25 komentáře “Json Java parsers / generators microbenchmark

  1. Zpětný odkaz: JSON y Java: Introducción a Gson | danielme.com

  2. Zpětný odkaz: JSON Parser « Peace be with you

  3. Update 8/2012: Fastjson tests was added – it placed itself among the best performing libraries. Serialization is slightly worse than Jackson but in deserialization it is the clear winner.

    • If it supports POJO serialization and deserialization I would add it when have some spare time. According to docs it is supposed to work with POJOs.

      Or you can make benchmark test on your own and create a pull request. Thanks for suggestion.

      • fastjson support POJO, it’s api very simple:

        serialize API : JSON.toJSONString(obj);
        deserialize API : VO vo = JSON.parseObject(„…“, VO.class);

  4. I’m very interested in your work.

    I tried serialization benchmark last year.
    But the formats to serialize were XML and binary based.
    I would like to compare many approaches of object serialization from qualitative and quantitative aspects.

    Can I use your testing programs and the results in my benchmark?
    After finishing the experiments, I can open the results on my web site.

    Thank you.

    • Some more detail benchmarks are located at https://github.com/eishay/jvm-serializers/wiki/ (that I referenced in the article perex). But there are many approaches that could be tested – I took only one of them (POJO related).

      Of course you can use my source codes and use it for you own experimenting. Everything at this blog is Creative Commons licensed, so do with it what you will. Sources are at GitHub so you can fork easily if you like.

      Sharing your results will be highly appreciated.

      • I have read your source code in groovy. Thank you.

        In org/novoj/json/transformer/protostuff/ProtostuffIO.groovy, you wrote
        JsonIOUtil.writeTo(out, photoAlbum, schema, true)
        This statement serializes attribute names in numeric, for example,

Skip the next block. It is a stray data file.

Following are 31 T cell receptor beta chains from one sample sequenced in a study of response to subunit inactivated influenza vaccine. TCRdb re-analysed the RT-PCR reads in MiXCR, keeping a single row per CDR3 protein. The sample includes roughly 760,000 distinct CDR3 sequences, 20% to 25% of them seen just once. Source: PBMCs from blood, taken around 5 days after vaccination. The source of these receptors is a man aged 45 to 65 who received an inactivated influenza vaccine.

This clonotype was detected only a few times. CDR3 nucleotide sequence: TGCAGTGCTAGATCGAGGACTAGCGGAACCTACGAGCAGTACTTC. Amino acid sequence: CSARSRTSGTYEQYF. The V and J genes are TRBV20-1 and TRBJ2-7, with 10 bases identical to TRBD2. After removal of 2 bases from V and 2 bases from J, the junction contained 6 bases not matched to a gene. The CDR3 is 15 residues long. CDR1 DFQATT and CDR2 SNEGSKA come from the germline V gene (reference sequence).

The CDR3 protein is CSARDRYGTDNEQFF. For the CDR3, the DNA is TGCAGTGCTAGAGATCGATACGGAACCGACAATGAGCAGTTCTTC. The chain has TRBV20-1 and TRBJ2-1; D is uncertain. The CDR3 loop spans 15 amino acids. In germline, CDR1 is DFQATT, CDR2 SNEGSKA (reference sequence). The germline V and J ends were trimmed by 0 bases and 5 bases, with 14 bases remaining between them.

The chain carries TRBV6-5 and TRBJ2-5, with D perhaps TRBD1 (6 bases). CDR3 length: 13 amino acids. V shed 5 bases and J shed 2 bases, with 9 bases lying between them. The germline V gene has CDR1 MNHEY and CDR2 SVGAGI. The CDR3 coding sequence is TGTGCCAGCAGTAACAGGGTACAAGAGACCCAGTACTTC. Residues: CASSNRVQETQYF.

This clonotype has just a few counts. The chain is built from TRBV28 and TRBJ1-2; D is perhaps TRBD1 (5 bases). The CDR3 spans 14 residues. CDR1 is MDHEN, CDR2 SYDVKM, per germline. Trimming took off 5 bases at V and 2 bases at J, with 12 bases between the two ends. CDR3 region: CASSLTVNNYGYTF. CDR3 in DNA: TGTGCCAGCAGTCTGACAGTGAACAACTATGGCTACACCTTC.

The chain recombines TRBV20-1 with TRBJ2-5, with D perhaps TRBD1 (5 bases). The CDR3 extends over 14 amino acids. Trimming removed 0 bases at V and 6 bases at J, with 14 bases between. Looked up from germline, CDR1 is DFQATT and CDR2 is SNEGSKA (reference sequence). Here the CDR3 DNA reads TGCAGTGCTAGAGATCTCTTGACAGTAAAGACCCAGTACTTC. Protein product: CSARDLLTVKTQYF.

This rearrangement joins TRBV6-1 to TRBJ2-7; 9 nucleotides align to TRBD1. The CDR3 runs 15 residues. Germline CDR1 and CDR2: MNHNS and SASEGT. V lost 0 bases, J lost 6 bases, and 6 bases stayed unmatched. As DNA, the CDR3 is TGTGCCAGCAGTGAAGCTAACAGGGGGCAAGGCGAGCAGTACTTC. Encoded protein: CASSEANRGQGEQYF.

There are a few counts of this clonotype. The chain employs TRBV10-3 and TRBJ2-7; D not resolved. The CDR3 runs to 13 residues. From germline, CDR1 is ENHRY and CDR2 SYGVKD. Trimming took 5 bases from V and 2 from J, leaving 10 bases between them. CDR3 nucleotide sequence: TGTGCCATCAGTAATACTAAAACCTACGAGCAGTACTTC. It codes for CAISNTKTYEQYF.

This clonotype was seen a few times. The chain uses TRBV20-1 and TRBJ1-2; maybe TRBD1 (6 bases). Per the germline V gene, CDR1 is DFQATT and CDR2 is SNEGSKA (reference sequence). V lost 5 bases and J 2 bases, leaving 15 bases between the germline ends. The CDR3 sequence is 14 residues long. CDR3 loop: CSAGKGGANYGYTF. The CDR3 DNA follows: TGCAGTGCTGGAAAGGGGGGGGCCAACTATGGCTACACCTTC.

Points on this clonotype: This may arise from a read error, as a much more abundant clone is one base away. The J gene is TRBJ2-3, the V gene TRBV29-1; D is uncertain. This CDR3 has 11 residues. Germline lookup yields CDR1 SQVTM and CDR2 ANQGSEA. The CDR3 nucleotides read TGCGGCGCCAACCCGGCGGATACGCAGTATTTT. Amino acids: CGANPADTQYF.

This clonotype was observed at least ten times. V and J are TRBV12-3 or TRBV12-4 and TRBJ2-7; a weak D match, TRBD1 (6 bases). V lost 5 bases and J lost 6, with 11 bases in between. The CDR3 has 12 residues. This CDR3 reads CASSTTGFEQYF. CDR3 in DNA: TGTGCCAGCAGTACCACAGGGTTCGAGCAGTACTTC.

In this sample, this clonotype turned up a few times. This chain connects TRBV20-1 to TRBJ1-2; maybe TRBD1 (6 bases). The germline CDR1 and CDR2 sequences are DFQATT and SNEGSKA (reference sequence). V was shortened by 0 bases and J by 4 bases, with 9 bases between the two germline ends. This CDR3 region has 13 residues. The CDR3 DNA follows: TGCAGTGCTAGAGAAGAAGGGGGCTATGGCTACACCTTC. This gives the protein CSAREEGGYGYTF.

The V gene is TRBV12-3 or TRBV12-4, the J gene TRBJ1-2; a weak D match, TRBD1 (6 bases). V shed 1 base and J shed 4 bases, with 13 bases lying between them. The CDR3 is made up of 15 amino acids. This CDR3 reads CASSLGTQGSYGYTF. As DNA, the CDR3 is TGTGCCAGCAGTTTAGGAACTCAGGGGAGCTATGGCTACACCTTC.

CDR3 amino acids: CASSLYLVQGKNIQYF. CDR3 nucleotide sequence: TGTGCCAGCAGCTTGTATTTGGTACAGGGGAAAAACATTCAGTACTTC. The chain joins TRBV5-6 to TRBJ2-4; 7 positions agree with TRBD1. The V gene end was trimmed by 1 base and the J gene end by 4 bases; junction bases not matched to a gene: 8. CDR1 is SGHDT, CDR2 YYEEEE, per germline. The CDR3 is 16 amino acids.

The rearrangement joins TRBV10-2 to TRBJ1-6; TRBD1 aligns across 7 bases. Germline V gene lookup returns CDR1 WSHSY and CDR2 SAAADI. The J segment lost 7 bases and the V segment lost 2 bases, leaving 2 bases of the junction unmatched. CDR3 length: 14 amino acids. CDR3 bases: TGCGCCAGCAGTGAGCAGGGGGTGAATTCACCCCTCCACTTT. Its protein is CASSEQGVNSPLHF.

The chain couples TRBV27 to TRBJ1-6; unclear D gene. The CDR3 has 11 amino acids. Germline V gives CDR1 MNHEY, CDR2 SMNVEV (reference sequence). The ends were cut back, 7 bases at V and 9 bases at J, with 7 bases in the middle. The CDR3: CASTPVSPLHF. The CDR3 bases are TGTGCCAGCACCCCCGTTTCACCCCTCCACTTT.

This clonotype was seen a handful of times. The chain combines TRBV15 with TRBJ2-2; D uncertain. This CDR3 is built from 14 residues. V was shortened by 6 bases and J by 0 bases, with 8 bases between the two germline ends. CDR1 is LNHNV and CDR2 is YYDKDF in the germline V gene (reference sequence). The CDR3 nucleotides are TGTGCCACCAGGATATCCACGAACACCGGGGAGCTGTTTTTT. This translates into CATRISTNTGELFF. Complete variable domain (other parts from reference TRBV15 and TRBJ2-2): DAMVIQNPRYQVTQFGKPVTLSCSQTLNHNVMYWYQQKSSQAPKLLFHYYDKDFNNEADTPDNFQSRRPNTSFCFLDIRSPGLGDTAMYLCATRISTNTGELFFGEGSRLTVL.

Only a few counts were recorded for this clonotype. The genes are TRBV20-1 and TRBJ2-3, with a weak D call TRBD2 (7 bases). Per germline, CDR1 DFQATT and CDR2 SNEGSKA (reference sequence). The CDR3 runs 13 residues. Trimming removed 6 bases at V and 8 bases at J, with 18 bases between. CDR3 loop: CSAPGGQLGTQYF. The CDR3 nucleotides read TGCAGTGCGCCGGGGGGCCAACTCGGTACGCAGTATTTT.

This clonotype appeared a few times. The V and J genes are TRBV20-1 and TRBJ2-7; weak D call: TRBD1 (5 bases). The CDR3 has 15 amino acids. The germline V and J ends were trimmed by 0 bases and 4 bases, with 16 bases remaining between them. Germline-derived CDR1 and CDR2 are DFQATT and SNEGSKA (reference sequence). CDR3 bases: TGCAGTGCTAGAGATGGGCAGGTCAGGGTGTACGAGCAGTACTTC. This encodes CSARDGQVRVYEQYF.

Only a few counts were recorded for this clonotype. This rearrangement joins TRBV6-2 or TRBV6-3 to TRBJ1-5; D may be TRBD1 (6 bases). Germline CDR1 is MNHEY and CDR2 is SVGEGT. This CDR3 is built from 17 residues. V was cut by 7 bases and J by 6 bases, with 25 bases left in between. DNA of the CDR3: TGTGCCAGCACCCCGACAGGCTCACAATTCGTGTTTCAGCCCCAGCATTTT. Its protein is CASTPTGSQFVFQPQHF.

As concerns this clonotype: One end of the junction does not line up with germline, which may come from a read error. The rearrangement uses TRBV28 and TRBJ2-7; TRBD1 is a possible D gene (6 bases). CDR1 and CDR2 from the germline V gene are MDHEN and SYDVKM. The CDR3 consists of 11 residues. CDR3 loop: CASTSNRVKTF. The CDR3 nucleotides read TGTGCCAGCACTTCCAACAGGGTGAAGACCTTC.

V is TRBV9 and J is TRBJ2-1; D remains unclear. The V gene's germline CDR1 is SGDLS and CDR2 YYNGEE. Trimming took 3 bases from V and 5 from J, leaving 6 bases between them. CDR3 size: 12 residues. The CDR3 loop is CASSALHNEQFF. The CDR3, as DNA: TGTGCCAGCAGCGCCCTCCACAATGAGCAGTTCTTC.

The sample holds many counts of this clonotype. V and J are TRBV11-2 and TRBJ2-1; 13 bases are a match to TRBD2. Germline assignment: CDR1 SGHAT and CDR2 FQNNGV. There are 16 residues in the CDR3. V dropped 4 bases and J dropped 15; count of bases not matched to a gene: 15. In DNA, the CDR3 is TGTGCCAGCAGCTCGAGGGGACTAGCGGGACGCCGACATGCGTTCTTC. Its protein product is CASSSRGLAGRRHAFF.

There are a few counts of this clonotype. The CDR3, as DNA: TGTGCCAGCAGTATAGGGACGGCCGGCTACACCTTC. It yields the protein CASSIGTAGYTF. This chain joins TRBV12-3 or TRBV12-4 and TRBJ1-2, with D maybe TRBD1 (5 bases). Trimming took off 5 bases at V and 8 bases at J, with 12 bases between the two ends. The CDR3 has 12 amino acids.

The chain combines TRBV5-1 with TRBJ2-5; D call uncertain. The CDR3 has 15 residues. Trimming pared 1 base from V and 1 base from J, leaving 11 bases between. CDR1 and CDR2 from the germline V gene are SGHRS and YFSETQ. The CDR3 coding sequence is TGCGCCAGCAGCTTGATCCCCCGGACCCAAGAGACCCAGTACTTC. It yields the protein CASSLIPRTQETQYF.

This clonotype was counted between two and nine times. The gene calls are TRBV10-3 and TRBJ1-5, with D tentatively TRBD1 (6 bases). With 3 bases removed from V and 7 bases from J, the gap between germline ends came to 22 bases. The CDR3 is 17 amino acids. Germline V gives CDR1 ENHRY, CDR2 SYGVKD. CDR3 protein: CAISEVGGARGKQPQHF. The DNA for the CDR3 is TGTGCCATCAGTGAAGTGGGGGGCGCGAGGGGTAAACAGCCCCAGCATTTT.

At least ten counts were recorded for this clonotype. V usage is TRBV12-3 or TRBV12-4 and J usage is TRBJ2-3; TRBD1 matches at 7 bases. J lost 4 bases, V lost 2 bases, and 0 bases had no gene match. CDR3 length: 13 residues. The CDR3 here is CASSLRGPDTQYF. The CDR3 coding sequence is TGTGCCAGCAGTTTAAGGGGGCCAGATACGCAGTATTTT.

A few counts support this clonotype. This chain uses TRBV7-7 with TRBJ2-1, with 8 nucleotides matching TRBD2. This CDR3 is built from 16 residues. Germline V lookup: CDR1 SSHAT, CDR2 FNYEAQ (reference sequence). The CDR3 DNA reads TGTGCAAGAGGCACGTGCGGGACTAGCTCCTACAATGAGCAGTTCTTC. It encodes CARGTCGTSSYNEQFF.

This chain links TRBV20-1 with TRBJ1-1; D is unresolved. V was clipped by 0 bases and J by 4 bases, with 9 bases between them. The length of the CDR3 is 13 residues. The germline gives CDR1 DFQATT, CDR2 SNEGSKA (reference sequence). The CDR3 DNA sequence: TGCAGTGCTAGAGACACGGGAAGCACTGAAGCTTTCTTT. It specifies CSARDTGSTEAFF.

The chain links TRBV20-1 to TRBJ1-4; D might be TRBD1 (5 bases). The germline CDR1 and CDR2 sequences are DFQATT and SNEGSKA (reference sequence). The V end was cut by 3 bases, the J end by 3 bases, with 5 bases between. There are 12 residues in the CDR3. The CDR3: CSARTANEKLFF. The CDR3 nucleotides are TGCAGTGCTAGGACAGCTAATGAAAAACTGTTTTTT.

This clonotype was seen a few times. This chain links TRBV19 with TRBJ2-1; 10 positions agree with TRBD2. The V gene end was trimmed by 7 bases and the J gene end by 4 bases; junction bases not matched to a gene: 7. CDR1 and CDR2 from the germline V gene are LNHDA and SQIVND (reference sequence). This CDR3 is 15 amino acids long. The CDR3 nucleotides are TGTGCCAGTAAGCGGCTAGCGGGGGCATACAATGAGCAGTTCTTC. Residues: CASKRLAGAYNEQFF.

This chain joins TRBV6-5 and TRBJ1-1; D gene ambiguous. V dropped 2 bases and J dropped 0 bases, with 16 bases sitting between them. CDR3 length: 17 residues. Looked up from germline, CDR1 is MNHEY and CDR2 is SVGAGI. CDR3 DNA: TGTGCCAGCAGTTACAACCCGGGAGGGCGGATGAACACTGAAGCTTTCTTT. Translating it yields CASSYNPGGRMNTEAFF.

{
        „1″:1,
        „2″:“John Doe“,
        „3″:“Speed kills!“,
        „4″:1
        }
        If you changed it to
        JsonIOUtil.writeTo(out, photoAlbum, schema, false)
        , the code serializes them in alphabetic,
        {
        „id“:1,
        „name“:“John Doe“,
        „motto“:“Speed kills!“,
        „gender“:1
        }
        This is a small thing, but I prefer the latter(false) to the former(true).

        And I would like to know about your information in English.
        I can not read your mother language :-<
        When I write technical documents, I would like to your name in acknowledgements.
        I wrote my contact information in my web page,
        http://www.rugson.org/
        Could you send email to me, please.
        Thank you very much.

  5. Source code? My measurements showed a closer race between Gson and Jackson.

    Don’t forget that gson’s jar is way smaller than Jackson’s: The gson-2.1.jar is 176 Kib; this includes both streaming and binding. To do both
    with Jackson you’ll need 874 Kib in .jar files.

    • Jackson for mobile device you can use minified jar which is ~134kb.
      Jackson mini doesn’t support annotations and which off-course is fine for mobile devices.

  6. Can you also put https://github.com/beckchr/staxon/ in equation to tell us how it performs. It seems like you have a set test that you running against all the api. It would really help to see how this new api performances in compare to Jackson. I am personally a fan of Jackson and their implementation but like the concept being staxon and the conversion capability in place between xml and json.